Malaysia: Diversity is our Strength

By Haidah Halid

There are many things that Malaysia is known for. Its amazing spread of culture infused cuisines, the diverse community and the phenomenal flora and fauna, just to name a few. However, if you aren’t a local resident of Malaysia, this next fact that is about to be unfolded may be hard to come across.

According to a 2019 article by HR Drive, Malaysia is ranked second in a list of countries with the most public holidays. Malaysia holds the runner-up position alongside Bulgaria and Azerbaijan with 19 paid national holidays in a year. 

This feat shouldn’t be too surprising. A country as homogeneous as ours, holidays are put in place to allow the people to celebrate festivities of their respective races, ethnics and beliefs. 

On 31 August, Malaysia had a long weekend in celebration of Merdeka, Malaysia’s Independence Day. Now, just over two weeks later, on September 16, Malaysia is yet again given a national holiday.

 Malaysia Day.

But wait, what’s the difference between Merdeka and Malaysia Day? 


There are a few differences between these two holidays. Let’s start with the most obvious ones, which are the dates! 

Merdeka, also known as Independence Day in Malaysia. Our independence was first declared on 31 August 1957, a whopping 63 years ago. However, Malaysia Day was declared on 16 September 1963. A total of 4 years and 16 days apart from each other.


Besides the difference in dates, these two events also vary in it’s meaning, history and significance to the people of Malaysia. 

Before independence, Malaysia was known as Malaya. The effort to gain independence was spearheaded by Malaysia’s first Prime Minister, Tunku Abdul Rahman who led a team of delegates of prominent political leaders and ministers of Malaya. The negotiations to gain independence from Britain were made alongside the first president of the Malaysian Chinese Association (MCA), Tun Tan Cheng Lock, and first president of Malaysian Indian Congress (MIC), Tun V. T. Sambanthan. 

After strenuous efforts of negotiations, Malaya claimed victorious when it attained independence from Britain on 31 August 1957 and officially became the ‘Federation of Malaya’.

1 September 1957: The Straits Times front page story of the birth of a new nation, Federation of Malaya.

Merdeka is the Malay word for independence or freedom. Hence, Malaysia’s Merdeka Day which falls on 31 August every year is to signify the day the Federation of Malaya gained independence from Britain.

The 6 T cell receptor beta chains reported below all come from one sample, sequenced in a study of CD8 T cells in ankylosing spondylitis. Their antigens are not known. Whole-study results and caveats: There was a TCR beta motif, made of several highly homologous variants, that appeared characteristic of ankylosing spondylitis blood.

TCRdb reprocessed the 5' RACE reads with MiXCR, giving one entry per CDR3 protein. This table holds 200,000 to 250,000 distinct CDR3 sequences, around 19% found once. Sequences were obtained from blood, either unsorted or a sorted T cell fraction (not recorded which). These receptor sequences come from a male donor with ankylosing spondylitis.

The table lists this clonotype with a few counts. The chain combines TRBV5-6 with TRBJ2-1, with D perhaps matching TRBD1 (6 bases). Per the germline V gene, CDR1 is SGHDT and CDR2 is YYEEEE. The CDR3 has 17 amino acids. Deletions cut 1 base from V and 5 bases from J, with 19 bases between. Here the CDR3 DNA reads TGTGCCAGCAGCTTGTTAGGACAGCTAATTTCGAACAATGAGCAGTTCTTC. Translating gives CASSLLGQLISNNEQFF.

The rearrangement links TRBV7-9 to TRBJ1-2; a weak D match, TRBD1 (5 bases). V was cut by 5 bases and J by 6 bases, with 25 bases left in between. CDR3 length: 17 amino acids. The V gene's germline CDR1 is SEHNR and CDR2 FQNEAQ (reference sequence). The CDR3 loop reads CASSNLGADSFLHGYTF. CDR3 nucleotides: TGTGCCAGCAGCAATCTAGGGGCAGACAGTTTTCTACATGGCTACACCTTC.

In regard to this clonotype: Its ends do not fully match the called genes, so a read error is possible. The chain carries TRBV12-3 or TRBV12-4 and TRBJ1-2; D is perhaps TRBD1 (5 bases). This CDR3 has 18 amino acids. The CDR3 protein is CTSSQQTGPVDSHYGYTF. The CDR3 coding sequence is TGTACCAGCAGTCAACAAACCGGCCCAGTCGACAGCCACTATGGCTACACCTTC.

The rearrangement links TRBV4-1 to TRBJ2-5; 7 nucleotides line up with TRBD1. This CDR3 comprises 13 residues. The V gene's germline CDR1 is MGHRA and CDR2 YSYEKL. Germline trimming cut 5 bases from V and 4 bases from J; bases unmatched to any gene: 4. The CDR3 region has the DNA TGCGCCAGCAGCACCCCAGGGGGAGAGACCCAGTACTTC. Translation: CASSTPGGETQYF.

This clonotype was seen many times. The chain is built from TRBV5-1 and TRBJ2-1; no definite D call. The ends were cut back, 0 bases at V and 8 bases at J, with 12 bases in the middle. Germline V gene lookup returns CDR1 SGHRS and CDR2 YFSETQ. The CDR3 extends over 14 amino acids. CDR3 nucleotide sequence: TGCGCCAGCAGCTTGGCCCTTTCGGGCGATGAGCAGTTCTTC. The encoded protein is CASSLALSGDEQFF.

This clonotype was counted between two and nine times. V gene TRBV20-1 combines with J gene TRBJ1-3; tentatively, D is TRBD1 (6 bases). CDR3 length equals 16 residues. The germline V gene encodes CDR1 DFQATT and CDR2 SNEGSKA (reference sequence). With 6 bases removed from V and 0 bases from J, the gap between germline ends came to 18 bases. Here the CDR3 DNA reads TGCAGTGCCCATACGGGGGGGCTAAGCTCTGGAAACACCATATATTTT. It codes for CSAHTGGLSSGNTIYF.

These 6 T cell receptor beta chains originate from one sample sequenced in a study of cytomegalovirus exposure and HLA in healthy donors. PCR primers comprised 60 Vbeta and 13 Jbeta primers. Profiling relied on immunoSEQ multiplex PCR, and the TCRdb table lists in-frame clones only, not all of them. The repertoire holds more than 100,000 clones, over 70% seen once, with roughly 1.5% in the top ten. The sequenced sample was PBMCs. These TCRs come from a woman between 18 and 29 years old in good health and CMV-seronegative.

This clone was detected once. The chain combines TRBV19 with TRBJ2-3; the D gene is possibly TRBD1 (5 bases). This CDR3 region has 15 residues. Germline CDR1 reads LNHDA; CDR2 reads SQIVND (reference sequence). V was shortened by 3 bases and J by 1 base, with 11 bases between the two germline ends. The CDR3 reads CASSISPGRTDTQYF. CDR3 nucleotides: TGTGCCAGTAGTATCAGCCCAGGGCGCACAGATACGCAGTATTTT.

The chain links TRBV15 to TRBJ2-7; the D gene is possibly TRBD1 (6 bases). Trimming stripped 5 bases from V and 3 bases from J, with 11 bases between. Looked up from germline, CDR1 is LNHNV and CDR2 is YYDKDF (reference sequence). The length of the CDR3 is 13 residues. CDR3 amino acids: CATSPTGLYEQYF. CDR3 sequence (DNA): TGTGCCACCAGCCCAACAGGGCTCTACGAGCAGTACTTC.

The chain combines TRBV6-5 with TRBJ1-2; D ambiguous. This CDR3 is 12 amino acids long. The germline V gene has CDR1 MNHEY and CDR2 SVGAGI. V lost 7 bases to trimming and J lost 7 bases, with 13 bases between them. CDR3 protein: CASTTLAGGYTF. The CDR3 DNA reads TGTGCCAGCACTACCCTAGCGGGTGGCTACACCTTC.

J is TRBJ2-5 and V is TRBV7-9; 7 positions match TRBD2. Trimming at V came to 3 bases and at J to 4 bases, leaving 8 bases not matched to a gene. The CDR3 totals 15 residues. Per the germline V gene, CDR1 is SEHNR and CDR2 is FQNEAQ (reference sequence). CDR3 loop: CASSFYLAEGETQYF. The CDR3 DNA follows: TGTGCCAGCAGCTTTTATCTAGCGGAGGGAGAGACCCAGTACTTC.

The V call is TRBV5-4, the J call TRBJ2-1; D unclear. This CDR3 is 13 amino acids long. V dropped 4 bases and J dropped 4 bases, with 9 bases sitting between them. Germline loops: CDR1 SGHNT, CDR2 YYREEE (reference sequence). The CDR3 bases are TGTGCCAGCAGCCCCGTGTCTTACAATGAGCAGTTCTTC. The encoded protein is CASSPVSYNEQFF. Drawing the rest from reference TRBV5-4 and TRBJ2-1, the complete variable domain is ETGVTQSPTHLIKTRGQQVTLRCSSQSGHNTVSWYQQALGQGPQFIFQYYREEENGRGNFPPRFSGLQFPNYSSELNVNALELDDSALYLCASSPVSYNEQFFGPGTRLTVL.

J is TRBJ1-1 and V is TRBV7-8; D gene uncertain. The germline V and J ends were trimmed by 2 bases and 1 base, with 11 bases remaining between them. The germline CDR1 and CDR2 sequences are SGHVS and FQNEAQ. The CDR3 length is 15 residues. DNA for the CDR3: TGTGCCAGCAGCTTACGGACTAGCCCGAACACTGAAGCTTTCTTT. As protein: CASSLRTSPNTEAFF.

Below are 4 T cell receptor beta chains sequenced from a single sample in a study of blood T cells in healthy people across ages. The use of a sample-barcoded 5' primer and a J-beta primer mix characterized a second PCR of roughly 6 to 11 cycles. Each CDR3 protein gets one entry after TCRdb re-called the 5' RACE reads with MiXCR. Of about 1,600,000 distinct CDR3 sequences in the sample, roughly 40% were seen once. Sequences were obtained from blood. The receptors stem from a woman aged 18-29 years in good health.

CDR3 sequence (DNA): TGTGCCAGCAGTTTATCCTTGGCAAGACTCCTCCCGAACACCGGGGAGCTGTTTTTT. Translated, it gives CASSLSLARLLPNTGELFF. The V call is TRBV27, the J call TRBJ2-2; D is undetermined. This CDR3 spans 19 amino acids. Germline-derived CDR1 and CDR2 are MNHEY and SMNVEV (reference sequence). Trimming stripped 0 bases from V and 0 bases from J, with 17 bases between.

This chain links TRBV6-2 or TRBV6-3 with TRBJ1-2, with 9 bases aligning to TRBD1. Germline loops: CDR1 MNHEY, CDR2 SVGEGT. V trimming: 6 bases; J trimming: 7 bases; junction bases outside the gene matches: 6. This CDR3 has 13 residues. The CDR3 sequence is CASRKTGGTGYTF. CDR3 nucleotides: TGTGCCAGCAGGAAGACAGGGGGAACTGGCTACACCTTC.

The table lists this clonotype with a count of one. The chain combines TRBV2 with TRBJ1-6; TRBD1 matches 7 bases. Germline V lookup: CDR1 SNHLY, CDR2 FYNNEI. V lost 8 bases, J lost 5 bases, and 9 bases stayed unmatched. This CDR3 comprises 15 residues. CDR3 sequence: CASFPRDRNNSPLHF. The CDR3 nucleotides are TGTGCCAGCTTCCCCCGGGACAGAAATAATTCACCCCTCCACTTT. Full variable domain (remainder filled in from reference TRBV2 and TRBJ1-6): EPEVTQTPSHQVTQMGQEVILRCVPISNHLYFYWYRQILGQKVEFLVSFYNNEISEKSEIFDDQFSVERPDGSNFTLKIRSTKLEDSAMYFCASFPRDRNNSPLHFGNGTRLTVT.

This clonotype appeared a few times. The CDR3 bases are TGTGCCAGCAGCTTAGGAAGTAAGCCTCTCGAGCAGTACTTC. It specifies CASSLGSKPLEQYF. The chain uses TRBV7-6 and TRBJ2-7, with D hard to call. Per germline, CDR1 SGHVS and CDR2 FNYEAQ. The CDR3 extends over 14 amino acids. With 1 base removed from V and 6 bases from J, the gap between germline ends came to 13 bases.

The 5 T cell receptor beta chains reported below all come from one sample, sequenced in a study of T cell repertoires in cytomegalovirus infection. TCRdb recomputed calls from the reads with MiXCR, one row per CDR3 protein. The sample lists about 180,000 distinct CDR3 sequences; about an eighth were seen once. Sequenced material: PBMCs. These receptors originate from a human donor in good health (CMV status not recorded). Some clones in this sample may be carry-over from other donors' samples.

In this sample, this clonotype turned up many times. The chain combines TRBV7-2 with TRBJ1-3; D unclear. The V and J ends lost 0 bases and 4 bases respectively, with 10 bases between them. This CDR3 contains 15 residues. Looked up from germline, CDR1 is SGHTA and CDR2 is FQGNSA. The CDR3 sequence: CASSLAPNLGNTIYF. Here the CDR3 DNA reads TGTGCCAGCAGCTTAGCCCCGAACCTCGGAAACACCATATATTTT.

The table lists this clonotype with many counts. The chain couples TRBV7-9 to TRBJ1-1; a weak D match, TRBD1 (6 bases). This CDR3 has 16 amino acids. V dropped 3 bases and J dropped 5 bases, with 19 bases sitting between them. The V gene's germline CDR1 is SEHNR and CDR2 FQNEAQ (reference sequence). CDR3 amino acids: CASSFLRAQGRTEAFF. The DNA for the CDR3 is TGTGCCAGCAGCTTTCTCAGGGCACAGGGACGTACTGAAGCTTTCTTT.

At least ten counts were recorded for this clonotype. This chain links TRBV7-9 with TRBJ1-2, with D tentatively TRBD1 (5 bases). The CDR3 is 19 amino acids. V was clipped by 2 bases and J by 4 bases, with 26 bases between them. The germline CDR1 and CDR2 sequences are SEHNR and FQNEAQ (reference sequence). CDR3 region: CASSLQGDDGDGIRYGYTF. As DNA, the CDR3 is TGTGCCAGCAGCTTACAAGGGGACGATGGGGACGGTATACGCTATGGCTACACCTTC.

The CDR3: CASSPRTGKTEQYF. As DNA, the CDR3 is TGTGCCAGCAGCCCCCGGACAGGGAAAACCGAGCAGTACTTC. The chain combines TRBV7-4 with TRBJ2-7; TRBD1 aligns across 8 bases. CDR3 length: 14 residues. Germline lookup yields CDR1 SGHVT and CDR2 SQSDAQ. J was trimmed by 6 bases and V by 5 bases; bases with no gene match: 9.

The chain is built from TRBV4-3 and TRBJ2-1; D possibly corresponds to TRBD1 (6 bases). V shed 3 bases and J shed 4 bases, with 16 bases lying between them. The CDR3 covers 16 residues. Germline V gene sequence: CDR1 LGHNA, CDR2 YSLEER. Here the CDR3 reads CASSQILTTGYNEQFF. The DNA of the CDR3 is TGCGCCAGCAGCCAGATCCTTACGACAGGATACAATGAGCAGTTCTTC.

Malaysia Day celebrated nationally on 16 September every year, is to commemorate when Malaya allied with Sabah, Sarawak and Singapore to form Malaysia. 

The idea of this merger between the three states and Malaya was first proposed in a speech by Prime Minister, Tunku Abdul Rahman to foreign journalists at the Adelphi Hotel in Singapore. After much consideration, surveying the views of communities and discussions held between the allies, an agreement was made and Tunku Abdul Rahman yet again jetted off towards Britain to attend the signing ceremony on the establishment of Malaysia. 

According to the National Archives of Malaysia, a parade was held on 17 September 1963 to commemorate the establishment of Malaysia with over 30,000 attendees of different races, beliefs and backgrounds. Tunku Abdul Rahman reenacted his legendary chants of ‘Merdeka’ seven times with alternated cries from the audience after reading the promulgation of Malaysia. 

Tragically, on 9 August 1965, just shy of two years since the merger, Singapore made the decision to leave Malaysia to become its own independent and sovereign state. This separation was the result of deep political and economic differences between the ruling parties of Malaysia and Singapore.

In an article, Universiti Kebangsaan Malaysia’s Prof Kartini Aboo Talib Khalid states, “We have to be clear that August 31 was a historic moment for Malaya declaring independence from Britain, while September 16 was the formation of Malaysia. The former is the birthday and the latter is a form of unity and anniversary.”

Merdeka Day celebration on 31 August 1957
The Yang di-Pertuan Agong delivering his speech at the Malaysia promulgation ceremony
on 17 September 1963.

Personally, these two holidays have always held a significance throughout my lifetime. While in school, History was my favourite subject. Besides that, Merdeka was often merrily celebrated among us, school students.

Now that I’m out of school, these national holidays are even more important as my family makes it a point to use those days to come together, celebrate and make new memories together. Coming from a family that has members of different types of races, ethnics and backgrounds, I have become more proud and appreciative of what our ancestors have gone through and stood for. 

The older I get, the more I start to understand and appreciate the diversity in our country. The beauty is in the differences that we have to offer as a nation. We should be proud of our individuality and differences. After all, it is what makes us, us. 

Tunku Abdul Rahman once said, “I venture to prophecy: in not very many years from now, we shall hear far less about being Malay or Chinese or Indian, and far more about being Malaysian.” As a member of the younger generation, I hope the day will come when I can be a part of and witness this prophecy and vision become a reality. ***

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